Nadine Petsche loved working with numbers so she thought accounting would be a good career fit — and she was right. Almost 30 years into her career, she is singing its praises. Read why Petsche recommends those interested in accounting pursue continuing education as a way to further develop their skills.
Petsche, now Ontario’s Director of Accounting Policy and Financial Reporting, says she has found great satisfaction in being able to help others make informed business decisions throughout her career.
Petsche notes how accountants can pursue opportunities in the public or private sector, at home and abroad, and can take on various levels of responsibility and influence.
“In addition to the flexibility that a career in accounting provides,” she adds, “it is also a fairly well-compensated profession.”
Petsche recommends that accountants embrace continuing education as a way to stay relevant in the workplace and valuable to their employers.
The benefits are undeniable
“For someone already working in the field, pursuing an accounting certificate may be an ideal way to demonstrate a personal desire to contribute more to the organization or aspire to a more senior position.
“An accounting certificate from a respected institution, combined with relevant practical experience on your CV are important considerations in the job selection process.”
Just as accountants benefit from these programs, so do other professionals who want to transition into accounting or just broaden their skill set.
“In a competitive job market, and with disruptive technologies making an impact on nearly every industry, employers are looking for people who regularly invest in their skills and knowledge, and are ready and able to adapt,” says Tracey Taylor-O’Reilly, founding Executive Director of the School of Continuing Studies at York University.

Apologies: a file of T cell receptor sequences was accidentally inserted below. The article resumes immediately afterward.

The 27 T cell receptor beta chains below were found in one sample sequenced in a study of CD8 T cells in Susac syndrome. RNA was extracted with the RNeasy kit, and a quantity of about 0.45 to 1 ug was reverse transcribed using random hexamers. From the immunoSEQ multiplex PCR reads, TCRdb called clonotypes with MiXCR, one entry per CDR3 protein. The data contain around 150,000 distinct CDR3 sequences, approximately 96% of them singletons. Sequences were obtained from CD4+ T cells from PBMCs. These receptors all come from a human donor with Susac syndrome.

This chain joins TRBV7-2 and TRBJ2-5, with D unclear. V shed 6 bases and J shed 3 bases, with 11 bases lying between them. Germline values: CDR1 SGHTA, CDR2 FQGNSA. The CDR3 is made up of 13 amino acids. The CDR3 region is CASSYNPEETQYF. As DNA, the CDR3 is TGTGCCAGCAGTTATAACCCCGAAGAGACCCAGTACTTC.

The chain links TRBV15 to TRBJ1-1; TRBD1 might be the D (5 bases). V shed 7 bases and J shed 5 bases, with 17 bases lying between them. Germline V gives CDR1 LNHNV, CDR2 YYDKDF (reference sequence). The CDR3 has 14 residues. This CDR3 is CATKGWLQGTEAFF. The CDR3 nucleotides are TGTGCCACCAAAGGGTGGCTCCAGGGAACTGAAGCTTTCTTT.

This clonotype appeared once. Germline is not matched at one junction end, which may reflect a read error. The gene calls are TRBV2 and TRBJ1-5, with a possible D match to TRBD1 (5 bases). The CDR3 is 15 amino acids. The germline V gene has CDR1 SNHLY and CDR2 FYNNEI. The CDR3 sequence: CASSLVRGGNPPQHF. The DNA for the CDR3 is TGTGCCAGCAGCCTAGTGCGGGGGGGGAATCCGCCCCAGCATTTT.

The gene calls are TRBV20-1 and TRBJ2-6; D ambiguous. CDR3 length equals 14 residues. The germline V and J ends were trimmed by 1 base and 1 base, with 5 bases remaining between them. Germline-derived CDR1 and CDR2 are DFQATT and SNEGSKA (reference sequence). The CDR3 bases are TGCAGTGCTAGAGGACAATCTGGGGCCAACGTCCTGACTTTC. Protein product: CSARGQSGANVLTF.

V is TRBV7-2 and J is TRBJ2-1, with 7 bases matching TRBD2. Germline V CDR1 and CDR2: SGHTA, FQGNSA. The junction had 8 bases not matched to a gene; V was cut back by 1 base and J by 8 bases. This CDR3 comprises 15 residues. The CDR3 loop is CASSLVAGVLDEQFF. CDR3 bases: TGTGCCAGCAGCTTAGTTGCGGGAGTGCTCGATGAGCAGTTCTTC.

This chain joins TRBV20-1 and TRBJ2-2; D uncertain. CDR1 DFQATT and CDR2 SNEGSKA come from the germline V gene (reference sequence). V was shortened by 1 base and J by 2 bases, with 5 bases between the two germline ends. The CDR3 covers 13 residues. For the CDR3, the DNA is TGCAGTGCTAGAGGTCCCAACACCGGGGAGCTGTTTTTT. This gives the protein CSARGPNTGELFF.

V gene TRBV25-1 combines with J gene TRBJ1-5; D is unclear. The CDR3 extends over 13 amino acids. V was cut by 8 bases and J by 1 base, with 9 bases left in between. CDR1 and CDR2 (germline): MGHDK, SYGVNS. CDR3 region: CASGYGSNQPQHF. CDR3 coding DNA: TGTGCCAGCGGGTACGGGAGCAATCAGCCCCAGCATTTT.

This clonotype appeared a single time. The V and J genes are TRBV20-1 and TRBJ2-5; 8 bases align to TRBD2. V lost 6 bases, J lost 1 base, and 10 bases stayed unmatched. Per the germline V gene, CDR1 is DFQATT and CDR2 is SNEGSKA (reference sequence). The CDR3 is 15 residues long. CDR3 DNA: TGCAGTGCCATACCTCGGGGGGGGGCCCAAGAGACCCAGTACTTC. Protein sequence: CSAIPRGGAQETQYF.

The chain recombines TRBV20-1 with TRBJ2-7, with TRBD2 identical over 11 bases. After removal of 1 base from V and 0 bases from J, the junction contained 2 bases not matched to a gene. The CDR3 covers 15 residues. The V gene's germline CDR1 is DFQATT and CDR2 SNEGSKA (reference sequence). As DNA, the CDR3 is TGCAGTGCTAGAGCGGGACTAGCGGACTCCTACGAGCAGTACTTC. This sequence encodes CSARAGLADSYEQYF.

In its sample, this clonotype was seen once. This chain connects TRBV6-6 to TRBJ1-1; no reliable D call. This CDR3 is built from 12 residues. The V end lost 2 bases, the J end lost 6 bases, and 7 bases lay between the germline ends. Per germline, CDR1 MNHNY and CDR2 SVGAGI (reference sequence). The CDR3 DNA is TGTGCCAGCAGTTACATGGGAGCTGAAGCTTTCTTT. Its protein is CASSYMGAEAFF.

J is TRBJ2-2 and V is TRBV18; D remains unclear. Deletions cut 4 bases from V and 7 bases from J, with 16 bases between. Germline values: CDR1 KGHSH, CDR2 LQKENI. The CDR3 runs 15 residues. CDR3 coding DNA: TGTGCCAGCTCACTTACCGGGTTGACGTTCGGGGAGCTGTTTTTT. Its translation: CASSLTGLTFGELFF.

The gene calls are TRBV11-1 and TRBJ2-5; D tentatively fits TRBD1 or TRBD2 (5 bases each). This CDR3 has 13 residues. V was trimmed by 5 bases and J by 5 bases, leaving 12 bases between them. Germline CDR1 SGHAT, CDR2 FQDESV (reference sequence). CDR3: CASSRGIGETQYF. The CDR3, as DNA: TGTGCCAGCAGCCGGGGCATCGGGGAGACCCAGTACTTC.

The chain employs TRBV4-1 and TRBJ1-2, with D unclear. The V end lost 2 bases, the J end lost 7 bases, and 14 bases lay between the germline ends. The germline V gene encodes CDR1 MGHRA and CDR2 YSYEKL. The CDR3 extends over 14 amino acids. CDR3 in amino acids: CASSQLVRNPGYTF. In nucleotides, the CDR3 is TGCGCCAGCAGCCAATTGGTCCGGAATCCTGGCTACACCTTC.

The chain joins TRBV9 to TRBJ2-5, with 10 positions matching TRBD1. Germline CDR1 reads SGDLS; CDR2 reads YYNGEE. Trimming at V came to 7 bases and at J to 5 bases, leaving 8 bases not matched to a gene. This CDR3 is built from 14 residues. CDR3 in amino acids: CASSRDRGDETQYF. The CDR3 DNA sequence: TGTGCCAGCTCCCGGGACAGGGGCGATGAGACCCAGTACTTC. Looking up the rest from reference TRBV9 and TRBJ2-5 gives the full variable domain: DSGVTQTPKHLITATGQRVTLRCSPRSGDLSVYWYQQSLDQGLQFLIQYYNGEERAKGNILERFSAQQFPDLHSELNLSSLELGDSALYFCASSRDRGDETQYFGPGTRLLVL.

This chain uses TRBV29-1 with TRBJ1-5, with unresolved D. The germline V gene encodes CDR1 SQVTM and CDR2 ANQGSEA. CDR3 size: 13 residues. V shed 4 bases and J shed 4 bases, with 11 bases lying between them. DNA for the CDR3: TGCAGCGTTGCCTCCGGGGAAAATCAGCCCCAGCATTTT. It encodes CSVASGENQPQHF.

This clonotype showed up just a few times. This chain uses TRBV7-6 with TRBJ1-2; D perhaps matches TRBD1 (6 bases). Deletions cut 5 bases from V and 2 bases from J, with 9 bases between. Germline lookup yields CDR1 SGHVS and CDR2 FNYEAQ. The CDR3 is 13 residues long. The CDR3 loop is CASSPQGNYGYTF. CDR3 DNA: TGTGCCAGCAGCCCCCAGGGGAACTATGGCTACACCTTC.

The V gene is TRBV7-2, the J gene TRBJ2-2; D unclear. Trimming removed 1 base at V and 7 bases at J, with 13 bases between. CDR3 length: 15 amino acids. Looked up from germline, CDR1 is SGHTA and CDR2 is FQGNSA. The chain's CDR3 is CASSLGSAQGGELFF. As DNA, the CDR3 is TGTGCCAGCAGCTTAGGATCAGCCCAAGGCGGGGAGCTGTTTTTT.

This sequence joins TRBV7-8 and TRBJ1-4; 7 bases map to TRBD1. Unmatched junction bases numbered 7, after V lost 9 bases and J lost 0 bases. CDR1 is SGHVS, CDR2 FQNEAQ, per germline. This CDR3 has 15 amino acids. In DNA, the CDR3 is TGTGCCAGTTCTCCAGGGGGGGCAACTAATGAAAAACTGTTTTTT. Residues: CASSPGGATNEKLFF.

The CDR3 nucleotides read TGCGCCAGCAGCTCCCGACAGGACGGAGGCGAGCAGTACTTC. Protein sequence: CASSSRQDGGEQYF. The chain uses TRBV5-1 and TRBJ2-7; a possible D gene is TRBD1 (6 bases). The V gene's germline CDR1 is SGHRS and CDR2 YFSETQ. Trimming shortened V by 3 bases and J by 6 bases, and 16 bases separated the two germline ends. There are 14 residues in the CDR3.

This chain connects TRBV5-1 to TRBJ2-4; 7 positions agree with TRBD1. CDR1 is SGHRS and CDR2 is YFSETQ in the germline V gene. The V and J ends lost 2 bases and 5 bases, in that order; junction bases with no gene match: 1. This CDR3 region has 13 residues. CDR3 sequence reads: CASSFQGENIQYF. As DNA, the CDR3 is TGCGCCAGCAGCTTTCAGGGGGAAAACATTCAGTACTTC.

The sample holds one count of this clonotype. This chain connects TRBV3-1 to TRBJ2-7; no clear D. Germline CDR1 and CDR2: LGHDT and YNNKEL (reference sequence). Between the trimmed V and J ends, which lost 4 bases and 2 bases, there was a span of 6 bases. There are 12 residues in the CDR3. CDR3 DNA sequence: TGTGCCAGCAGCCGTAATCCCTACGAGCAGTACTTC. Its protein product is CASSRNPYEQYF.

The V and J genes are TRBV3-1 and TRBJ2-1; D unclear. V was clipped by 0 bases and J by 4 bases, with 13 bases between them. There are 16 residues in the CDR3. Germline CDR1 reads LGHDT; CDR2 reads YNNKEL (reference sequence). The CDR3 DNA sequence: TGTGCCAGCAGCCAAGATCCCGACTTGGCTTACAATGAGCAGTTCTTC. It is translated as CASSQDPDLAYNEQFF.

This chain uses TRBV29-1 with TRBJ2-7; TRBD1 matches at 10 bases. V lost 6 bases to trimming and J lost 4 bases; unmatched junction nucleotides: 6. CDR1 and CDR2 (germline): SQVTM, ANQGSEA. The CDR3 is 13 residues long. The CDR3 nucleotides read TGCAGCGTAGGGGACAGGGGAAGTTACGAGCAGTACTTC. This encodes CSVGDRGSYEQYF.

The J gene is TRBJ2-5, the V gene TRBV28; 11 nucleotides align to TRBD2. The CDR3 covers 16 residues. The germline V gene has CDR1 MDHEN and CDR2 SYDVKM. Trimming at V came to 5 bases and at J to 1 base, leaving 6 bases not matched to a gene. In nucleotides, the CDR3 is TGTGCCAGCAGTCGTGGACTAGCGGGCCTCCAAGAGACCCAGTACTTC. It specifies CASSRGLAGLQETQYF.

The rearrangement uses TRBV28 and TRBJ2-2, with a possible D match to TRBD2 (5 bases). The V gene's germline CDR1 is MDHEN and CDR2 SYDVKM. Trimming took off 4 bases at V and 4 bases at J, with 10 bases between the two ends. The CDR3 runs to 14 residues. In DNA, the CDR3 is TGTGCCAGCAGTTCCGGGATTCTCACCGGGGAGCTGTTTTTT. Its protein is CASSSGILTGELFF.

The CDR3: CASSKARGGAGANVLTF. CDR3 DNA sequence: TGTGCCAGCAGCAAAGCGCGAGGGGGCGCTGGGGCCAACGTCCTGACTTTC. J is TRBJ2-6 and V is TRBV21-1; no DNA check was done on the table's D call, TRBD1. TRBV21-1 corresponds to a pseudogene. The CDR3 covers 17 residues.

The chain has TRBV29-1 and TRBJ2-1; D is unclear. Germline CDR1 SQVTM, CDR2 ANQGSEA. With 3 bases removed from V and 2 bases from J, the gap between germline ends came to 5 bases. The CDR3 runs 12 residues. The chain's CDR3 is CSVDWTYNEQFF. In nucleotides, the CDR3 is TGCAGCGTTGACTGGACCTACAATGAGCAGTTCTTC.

She and her colleagues oversee the Post-Graduate Certificate in Accounting, which is geared primarily toward people who have a diploma or degree in another field and are seeking solid grounding in accounting fundamentals — along with other skills that are critical to getting hired or promoted.
Included among those skills are problem solving, business acumen, written and verbal communications, and emotional intelligence to name a few.
Flexible learning options
Certification programs can give students the skills, credibility, and authority they need to pursue entry- and mid-level positions in accounting and finance.
Noting that not all positions require a Certified Professional Accountant (CPA) designation, Petsche advises potential students to take their career aspirations into consideration when deciding which accounting certificate to pursue.
The school’s administrators realize most professionals lead busy lives so they have taken steps to ensure curriculums are flexible while preparing graduates for the next step in their careers. Students can pursue their studies in class, online, or a combination of both. Because students progress through the programs as a group, instructors are able to incorporate projects that practice skills learned in previous classes and enhance the professional competencies employers seek when hiring and promoting.
“I encourage employees to proactively seek out opportunities to further develop their skills and to demonstrate their competencies,” says Petsche. “It’s important to continue to grow throughout one’s career.”
RANDI DRUZIN, email@example.com
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